I want to change the password I assigned to root on my Debian webserver to something longer and more secure.

How do I do that? I haven’t forgotten/lost the current password, I just want to change it.

  • 4
    To find this out for yourself, run apropos password: you'll get a list of commands that contain “password” in their short description. You can narrow the search a little with apropos -s 1 password: -s 1 restricts to section 1 of the manual, which contains user commands. – Gilles 'SO- stop being evil' Mar 25 '11 at 19:55
  • @Gilles: that’s fantastic, I had no idea. – Paul D. Waite Mar 25 '11 at 20:01
  • Have you considered, instead, sudo. – ctrl-alt-delor Sep 6 '18 at 17:48

Ah, use the passwd program as root:

sudo passwd root

Or, if you’re running as root already (which you shouldn’t be), just:


The root argument can be omitted, because when you execute passwd it defaults to the current user (which is root, as only root can change the root password).

  • 1
    Obvious in hindsight, really. :) – Shadur Mar 25 '11 at 14:15
  • @Shadur: painfully :) I’d just never done it before, and the Google links I found first were for folks who had forgotten the root password. – Paul D. Waite Mar 25 '11 at 14:18
  • 1
    Should be sudo passwd, or just plain passwd if you are running with root privileges. – phunehehe Mar 25 '11 at 14:33
  • 1
    @Paul I took liberty in editing your answer. There are a few ways to run things as root, and when passwd is run as root, it defaults to modify the root user. – phunehehe Mar 25 '11 at 16:11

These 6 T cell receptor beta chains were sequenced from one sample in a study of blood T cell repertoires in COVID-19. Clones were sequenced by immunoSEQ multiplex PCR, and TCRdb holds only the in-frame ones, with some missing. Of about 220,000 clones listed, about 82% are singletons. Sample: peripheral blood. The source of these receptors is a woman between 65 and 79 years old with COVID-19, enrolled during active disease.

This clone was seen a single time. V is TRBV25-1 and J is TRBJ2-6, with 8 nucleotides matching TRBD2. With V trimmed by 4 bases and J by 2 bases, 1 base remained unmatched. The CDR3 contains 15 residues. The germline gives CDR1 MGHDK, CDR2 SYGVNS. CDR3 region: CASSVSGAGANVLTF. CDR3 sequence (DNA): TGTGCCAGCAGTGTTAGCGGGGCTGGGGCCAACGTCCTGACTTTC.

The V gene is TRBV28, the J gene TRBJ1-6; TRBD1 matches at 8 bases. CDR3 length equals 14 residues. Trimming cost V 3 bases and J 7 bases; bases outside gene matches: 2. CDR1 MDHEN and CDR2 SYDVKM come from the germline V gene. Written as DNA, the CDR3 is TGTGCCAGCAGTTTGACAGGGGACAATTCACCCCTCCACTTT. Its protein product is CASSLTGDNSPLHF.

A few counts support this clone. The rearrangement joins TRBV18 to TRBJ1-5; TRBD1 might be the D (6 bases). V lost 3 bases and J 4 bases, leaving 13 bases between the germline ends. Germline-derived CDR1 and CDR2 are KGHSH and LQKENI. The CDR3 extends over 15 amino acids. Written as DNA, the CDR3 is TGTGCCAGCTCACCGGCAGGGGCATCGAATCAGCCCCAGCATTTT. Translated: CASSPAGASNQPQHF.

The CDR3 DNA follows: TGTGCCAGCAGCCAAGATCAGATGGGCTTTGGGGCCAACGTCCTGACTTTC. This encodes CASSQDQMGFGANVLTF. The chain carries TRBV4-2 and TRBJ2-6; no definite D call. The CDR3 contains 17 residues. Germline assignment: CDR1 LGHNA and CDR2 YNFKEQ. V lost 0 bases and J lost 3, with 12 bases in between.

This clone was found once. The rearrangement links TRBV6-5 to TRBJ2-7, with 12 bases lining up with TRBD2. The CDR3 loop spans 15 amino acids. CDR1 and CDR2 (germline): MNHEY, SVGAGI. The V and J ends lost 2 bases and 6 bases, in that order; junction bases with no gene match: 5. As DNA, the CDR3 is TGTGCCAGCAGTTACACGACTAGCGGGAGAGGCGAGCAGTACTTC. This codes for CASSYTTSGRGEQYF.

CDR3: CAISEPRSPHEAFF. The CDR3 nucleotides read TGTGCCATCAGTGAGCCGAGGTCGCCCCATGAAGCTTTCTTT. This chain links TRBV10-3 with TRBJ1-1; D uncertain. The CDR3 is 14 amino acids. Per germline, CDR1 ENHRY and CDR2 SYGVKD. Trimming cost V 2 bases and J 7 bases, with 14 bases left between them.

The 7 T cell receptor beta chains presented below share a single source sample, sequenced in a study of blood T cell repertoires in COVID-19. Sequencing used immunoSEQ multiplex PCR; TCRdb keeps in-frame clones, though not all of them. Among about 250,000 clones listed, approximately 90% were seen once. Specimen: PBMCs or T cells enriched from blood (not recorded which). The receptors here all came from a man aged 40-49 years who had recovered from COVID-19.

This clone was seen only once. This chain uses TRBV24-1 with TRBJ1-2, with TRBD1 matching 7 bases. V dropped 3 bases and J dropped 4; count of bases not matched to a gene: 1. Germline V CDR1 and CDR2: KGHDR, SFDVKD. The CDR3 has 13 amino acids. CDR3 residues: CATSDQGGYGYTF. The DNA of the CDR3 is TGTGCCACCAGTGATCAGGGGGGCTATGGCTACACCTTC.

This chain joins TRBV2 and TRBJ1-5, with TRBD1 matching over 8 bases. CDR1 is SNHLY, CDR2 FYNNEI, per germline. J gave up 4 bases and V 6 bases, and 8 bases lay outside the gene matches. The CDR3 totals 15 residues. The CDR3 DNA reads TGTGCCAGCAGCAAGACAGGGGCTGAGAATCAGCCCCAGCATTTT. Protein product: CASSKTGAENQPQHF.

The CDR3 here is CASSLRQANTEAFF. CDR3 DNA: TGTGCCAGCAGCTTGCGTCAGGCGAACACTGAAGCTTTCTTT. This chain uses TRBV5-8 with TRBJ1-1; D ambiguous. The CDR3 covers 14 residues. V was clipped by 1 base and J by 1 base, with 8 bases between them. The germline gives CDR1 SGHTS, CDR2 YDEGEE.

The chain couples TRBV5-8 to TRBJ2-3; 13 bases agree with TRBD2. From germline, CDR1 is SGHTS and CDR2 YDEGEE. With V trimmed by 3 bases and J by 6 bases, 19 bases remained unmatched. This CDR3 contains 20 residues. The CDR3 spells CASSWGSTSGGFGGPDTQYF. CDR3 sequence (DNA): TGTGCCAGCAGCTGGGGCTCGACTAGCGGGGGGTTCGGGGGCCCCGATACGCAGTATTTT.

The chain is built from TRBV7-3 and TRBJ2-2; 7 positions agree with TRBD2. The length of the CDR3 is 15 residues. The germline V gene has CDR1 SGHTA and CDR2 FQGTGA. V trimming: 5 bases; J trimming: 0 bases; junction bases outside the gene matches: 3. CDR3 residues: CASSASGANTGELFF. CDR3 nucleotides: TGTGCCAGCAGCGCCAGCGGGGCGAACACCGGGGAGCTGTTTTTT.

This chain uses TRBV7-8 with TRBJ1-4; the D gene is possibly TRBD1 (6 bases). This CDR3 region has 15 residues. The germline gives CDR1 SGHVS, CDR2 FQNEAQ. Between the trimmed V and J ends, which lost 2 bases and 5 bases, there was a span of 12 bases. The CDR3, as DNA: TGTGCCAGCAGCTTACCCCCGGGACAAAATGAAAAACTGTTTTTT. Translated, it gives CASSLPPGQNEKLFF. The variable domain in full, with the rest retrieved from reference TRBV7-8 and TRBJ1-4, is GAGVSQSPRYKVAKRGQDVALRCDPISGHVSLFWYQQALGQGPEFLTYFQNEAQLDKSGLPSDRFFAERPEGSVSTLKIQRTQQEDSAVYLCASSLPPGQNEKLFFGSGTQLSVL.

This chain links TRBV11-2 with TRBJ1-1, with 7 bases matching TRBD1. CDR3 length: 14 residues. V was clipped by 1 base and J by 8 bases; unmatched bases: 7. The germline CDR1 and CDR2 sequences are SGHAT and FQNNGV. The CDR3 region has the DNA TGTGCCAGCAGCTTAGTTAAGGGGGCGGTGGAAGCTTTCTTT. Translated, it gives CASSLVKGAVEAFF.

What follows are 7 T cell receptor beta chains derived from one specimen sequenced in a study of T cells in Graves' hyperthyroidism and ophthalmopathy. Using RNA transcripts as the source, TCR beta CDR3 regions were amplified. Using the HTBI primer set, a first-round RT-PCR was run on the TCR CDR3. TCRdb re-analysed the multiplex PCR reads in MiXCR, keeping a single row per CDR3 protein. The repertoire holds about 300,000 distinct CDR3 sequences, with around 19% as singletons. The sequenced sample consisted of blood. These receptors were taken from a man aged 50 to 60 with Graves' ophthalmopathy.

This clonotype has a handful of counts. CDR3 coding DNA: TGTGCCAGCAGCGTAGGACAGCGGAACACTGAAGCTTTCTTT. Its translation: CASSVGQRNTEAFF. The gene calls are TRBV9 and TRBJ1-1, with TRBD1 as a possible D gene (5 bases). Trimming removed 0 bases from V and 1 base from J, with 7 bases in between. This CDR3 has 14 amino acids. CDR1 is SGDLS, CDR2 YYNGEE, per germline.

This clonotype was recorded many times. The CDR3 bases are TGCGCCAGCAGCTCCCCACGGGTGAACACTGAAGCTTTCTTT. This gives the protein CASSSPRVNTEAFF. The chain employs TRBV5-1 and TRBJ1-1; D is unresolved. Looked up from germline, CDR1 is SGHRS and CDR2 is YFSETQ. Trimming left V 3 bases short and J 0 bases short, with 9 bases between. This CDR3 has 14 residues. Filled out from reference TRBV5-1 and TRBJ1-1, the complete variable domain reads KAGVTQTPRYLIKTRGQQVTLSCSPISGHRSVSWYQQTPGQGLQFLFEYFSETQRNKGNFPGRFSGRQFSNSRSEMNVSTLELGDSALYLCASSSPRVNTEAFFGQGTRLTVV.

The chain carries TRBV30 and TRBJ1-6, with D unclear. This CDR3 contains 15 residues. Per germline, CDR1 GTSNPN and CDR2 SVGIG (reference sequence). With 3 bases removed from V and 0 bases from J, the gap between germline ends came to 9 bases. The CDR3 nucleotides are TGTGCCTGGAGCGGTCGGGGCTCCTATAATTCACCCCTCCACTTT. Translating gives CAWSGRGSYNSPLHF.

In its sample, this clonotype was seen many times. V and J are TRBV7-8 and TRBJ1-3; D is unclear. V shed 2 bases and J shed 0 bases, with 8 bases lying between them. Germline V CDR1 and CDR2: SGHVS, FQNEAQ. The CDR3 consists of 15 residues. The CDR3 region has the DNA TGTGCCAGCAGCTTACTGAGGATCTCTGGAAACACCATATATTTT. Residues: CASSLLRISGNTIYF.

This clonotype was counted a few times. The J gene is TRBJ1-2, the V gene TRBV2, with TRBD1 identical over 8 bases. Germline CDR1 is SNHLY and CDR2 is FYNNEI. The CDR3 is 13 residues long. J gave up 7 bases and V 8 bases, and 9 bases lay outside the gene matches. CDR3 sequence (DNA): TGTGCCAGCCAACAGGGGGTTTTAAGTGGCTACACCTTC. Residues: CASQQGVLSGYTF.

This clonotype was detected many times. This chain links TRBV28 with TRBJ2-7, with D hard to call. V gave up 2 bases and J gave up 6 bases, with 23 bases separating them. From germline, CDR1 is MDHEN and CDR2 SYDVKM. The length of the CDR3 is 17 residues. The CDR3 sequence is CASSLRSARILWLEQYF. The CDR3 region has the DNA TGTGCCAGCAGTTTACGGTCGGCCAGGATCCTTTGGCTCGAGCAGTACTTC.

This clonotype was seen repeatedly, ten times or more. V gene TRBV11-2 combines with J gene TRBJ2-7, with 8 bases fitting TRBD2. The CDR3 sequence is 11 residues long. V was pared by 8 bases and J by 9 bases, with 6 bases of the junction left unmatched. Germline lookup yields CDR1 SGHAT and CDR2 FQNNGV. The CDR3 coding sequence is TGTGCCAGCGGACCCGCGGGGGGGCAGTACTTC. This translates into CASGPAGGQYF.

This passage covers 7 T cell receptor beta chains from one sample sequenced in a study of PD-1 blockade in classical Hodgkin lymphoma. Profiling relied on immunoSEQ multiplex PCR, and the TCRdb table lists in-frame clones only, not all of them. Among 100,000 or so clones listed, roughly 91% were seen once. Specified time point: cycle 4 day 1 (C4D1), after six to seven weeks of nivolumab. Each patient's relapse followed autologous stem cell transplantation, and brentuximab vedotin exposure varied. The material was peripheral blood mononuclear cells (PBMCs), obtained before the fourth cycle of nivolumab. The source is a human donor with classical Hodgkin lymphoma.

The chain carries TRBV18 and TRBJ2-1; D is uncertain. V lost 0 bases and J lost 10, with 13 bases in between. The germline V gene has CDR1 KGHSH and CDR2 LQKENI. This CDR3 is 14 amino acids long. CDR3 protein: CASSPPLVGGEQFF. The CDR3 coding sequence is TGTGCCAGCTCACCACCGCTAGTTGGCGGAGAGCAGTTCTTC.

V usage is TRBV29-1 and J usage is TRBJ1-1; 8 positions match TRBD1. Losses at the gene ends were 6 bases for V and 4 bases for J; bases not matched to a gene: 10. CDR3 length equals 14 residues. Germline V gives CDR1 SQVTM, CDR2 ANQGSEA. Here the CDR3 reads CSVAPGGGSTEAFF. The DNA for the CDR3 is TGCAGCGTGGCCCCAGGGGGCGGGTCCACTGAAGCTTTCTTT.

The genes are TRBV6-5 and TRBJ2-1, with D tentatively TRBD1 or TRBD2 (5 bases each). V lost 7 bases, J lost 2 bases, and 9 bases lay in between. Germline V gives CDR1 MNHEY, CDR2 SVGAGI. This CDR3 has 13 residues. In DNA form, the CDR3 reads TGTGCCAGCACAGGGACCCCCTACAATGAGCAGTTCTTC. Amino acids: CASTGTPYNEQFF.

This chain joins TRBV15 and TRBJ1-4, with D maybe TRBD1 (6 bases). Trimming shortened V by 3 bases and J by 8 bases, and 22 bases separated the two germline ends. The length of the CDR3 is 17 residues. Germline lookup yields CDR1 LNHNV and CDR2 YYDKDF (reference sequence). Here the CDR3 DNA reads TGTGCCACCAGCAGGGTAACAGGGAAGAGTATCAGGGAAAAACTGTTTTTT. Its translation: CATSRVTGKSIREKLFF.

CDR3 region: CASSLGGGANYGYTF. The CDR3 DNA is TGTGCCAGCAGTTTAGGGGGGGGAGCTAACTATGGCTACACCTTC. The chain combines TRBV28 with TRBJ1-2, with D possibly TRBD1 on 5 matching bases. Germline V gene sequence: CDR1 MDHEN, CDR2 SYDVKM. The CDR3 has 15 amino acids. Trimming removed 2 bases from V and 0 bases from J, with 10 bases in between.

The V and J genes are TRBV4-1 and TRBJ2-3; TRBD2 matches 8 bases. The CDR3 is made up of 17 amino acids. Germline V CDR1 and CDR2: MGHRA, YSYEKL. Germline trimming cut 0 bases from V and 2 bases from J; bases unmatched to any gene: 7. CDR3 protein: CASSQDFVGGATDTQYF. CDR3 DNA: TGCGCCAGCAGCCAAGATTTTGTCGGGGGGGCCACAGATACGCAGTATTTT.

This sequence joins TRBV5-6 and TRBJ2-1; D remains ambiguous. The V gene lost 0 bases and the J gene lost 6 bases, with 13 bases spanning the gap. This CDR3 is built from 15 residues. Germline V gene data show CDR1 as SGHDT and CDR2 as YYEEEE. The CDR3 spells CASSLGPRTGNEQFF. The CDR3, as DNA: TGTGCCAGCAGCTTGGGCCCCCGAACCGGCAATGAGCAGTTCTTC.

• 1
    @Katerberg You can just use su -c "passwd" – 12431234123412341234123 Nov 16 '16 at 15:27

If you're going to be doing a lot of command-line administration, you might find it useful to check out the man pages for usermod(8), chfn(1), chsh(1), passwd(1), crypt(3), gpasswd(8), groupadd(8),


You have to boot in Recovery Mode before using Paul D. Waite's suggestion:

  1. Right after booting your Debian system choose "boot in Recovery Mode"
  2. Right after booting into "Recovery Mode" right at the command prompt simply type:

    sudo password root

    then the system will ask for the new Root's password once and twice to verify and you ARE done.

  • “You have to boot in Recovery Mode before using Paul D. Waite's suggestion” — Really? I don’t remember doing that. Is this a new thing in a new version of Debian? – Paul D. Waite Sep 17 '14 at 15:56

Not the answer you're looking for? Browse other questions tagged or ask your own question.